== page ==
High Turnover Marks Membership Of Indian Legislatures

(MENAFN- NewsIn) By K/Daily News

Colombo, May 21: India's electoral democracy is marked by a high turnover of legislators, both in the national parliament and the State or Provincial Legislative Assemblies, a recent study has found.

The study, done by Gilles Verniers for the Carnegie Endowment, found that because of the high turnover of legislators, the pool of“experienced” legislators is small. The shortage of experienced law
makers adversely affects the performance of the legislatures.


Over time, poor legislative performance gives rise to disenchantment among the voters. The government then begins to face what is known as“anti-incumbency” which could lead to electoral defeat.

If parties keep changing their MPs and MLAs at every election, legislators do not get enough time to garner experience and hone their skills. When the next election comes, voters accuse them of non-performance and expect a replacement. Election watchers term this the“anti-incumbency” factor.

The fear of an electoral defeat due to“anti-incumbency” makes parties change the candidates. But the fresh faces inducted also do not get enough experience. They too fail and are replaced in the subsequent election. This process continues inexorably making anti-incumbency a persistent feature of Indian elections.

Gilles Verniers studied 90,583 candidates who contested general elections in India from 1962 to 2019 to come to his conclusions.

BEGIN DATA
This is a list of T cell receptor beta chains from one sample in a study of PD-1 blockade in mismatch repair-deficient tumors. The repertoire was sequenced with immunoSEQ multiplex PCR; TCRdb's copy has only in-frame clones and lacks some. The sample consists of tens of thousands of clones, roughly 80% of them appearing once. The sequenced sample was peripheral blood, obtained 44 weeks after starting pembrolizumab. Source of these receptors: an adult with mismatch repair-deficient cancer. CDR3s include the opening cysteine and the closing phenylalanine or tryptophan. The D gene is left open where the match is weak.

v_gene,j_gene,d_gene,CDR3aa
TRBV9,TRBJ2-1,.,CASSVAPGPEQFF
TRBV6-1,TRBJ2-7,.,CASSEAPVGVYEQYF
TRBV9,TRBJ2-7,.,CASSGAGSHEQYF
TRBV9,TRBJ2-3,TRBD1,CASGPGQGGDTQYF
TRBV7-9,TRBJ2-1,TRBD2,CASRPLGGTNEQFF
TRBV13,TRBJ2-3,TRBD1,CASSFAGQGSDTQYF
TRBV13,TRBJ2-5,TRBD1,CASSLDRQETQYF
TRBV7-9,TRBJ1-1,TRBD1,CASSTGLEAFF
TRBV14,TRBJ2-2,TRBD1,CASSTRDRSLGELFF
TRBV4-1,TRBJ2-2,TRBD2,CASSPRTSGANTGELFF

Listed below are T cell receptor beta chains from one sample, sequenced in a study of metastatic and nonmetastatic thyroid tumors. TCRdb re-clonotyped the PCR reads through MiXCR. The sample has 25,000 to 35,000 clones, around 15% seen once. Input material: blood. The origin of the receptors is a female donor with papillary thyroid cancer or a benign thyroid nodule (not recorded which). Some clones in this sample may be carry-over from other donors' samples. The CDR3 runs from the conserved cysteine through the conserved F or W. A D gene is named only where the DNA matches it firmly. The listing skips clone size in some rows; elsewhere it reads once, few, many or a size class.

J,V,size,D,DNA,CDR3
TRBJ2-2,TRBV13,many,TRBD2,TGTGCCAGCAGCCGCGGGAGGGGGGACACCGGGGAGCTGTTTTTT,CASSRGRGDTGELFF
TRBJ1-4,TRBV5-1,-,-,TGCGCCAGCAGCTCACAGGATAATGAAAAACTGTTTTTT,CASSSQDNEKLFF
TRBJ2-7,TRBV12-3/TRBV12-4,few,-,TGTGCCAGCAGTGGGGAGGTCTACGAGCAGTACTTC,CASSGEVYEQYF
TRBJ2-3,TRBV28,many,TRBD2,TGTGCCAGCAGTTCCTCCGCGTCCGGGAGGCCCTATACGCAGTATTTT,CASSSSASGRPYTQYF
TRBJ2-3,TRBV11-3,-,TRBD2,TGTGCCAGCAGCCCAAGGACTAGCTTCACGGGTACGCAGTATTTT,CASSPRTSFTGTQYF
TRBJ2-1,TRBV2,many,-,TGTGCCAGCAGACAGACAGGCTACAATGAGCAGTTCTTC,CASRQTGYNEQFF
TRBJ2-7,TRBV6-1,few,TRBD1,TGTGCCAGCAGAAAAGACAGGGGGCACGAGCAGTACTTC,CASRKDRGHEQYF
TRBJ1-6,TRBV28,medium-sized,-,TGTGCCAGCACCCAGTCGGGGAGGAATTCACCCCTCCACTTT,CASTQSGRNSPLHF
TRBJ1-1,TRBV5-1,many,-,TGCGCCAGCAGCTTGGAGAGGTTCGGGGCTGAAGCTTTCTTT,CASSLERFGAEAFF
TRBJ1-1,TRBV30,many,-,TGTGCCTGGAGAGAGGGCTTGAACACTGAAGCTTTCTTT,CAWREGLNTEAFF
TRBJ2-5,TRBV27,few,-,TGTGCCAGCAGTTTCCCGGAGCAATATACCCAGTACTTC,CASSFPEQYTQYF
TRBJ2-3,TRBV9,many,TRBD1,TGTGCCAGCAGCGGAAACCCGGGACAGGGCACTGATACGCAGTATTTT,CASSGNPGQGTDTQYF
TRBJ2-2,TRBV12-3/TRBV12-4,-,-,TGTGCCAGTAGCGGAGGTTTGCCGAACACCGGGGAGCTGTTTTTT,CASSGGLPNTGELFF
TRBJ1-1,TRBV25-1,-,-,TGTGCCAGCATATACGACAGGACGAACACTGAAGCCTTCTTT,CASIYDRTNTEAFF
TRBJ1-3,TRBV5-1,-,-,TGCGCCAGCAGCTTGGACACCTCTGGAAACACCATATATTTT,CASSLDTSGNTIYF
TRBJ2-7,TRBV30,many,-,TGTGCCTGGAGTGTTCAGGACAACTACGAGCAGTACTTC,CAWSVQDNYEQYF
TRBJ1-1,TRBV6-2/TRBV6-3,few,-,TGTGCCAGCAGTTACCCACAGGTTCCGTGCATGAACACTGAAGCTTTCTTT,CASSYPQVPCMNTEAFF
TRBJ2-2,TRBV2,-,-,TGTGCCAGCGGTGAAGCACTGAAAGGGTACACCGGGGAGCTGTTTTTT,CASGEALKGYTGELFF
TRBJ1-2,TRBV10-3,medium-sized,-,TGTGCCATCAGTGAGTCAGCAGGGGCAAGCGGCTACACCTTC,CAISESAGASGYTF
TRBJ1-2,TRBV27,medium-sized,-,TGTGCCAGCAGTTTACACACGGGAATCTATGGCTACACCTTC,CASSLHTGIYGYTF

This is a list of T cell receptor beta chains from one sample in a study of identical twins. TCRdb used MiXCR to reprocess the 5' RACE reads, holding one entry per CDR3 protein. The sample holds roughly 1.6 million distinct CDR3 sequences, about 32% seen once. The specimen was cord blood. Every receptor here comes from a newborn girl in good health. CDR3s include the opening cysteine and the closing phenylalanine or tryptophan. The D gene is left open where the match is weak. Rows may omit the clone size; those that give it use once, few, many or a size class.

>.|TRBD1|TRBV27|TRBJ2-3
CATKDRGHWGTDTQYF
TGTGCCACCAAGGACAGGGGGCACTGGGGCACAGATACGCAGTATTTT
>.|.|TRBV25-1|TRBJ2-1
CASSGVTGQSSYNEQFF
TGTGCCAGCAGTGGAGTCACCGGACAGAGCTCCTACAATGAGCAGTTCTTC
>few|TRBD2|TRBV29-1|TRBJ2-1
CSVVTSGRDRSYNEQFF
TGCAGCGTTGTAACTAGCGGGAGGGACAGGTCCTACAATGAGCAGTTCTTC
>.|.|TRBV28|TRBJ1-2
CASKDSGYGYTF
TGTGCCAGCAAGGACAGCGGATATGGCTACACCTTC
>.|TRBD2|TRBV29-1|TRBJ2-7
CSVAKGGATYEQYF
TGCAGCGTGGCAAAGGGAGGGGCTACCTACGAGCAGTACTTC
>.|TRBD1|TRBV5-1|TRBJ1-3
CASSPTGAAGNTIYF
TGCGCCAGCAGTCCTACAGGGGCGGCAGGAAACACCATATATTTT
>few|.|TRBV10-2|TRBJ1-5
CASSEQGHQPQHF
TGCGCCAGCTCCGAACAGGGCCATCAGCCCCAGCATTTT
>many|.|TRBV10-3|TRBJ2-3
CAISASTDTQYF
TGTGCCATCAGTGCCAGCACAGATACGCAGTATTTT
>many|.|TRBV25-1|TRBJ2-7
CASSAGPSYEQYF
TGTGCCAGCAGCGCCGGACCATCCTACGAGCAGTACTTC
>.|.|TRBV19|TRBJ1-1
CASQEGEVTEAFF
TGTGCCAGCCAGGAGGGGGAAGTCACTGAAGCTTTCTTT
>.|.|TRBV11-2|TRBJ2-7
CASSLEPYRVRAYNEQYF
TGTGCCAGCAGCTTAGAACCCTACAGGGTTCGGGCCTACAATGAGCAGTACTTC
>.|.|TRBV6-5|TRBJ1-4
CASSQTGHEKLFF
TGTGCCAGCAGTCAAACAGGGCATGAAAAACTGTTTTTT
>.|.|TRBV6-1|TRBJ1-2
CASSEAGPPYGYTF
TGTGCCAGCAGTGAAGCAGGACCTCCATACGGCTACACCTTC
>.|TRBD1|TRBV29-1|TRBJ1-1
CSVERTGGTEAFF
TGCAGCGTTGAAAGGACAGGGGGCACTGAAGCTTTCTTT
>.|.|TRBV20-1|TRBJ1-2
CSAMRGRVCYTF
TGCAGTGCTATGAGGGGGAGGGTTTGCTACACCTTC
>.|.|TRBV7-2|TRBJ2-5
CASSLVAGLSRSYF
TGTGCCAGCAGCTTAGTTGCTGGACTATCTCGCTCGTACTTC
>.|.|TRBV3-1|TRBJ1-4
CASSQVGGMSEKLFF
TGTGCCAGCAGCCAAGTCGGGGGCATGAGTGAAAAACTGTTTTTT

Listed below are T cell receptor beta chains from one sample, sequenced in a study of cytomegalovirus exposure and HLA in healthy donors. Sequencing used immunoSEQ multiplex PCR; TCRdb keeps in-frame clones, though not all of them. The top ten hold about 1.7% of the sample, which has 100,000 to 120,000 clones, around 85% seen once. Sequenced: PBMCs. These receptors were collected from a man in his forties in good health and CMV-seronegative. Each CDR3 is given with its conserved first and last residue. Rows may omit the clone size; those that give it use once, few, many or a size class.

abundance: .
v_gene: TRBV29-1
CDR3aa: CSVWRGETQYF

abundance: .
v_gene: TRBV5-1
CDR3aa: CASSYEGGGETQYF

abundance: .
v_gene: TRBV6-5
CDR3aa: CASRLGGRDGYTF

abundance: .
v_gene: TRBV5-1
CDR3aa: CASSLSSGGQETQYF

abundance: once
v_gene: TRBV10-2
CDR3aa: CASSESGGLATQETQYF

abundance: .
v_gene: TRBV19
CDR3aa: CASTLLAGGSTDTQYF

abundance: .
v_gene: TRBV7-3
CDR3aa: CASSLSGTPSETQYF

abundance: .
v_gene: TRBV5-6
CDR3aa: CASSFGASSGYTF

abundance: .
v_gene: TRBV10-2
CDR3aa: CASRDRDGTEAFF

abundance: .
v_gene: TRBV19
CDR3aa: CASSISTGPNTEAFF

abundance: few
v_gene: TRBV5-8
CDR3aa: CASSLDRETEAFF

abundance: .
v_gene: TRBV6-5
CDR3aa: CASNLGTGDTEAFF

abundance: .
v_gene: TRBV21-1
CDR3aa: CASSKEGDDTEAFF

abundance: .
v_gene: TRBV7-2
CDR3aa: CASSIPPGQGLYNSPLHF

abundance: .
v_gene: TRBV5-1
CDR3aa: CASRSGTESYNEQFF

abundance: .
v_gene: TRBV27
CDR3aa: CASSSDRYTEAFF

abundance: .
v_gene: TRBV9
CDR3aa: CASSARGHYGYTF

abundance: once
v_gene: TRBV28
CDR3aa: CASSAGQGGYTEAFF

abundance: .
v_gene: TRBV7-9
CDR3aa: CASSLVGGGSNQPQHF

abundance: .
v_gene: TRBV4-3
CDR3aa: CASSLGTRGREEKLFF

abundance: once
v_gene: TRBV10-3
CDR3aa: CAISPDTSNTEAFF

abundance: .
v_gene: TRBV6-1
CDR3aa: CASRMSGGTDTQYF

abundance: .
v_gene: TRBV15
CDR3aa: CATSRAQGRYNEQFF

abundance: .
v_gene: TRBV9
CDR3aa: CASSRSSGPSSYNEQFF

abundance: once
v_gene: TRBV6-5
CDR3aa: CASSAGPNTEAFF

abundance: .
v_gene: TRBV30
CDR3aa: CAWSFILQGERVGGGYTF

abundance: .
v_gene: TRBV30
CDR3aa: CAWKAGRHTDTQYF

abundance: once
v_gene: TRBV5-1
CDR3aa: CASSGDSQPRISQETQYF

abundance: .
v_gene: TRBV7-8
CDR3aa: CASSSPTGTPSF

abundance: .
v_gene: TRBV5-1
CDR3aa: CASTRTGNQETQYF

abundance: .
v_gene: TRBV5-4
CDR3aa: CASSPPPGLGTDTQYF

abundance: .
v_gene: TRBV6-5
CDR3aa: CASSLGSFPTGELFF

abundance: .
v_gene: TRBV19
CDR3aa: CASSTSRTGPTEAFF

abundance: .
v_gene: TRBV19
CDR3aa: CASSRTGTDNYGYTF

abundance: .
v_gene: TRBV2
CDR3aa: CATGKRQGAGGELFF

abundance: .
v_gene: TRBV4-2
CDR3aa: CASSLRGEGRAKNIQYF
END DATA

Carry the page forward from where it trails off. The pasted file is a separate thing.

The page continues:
Concentration of Power

Given the lack of experience and competence among incumbent legislators, power gets concentrated in the hands of a minority of experienced legislators and government ministers, and the rest are reduced to being yes men.

As the scope for debate shrinks, the need for parliament to meet for longer periods and more frequently, is obviated. Major bills are passed without a proper debate. This is a clear disservice to the voter and the country too.

In the on-going April 19-June 1, 2024 parliamentary elections more than 8,000 candidates are competing for 543 seats. But most of them, including those fielded by major parties like the Bharatiya Janata Party (BJP) and the Congress, are contesting for the first time, Verniers points out.

In the 2019 elections, only 41% of the MPs (226) were“incumbents” that is, who were elected in the 2014 elections also.
This, to Verniers, is a low figure. Only half of the BJP's MPs (154 out of 303) were incumbents (having won in in the 2014 elections also). 139 were first time MPs.

Among the 228 elected opposition MPs, only 67 were incumbents, and 132 were first-time MPs.

This phenomenon of parliament's having so many freshmen is not new. The share of re-elected MPs was even lower during the first two decades after independence when the Congress Party was dominant.

Though politicians or political aspirants are dime a dozen in India, the country's political class comprising experienced people is small. In India's 17th Lok Sabha, only 120 of the 543 MPs could be considered experienced.
Of those 120 MPs, 69 belong to the BJP, and only 14 belong to the Congress.
There are only 36 regional party MPs who can claim to have significant legislative experience

Reasons for High Turnover

From 1967 to 2019, fewer than 70% of all MPs ran in an election again, Verniers says. And only 55% of the rerunning MPs got re-elected.

The share of rerunning MPs tends to increase when general elections are held in close proximity, as was the case in the 1990s when a series of fractious coalition governments failed to complete their full five-year terms in office.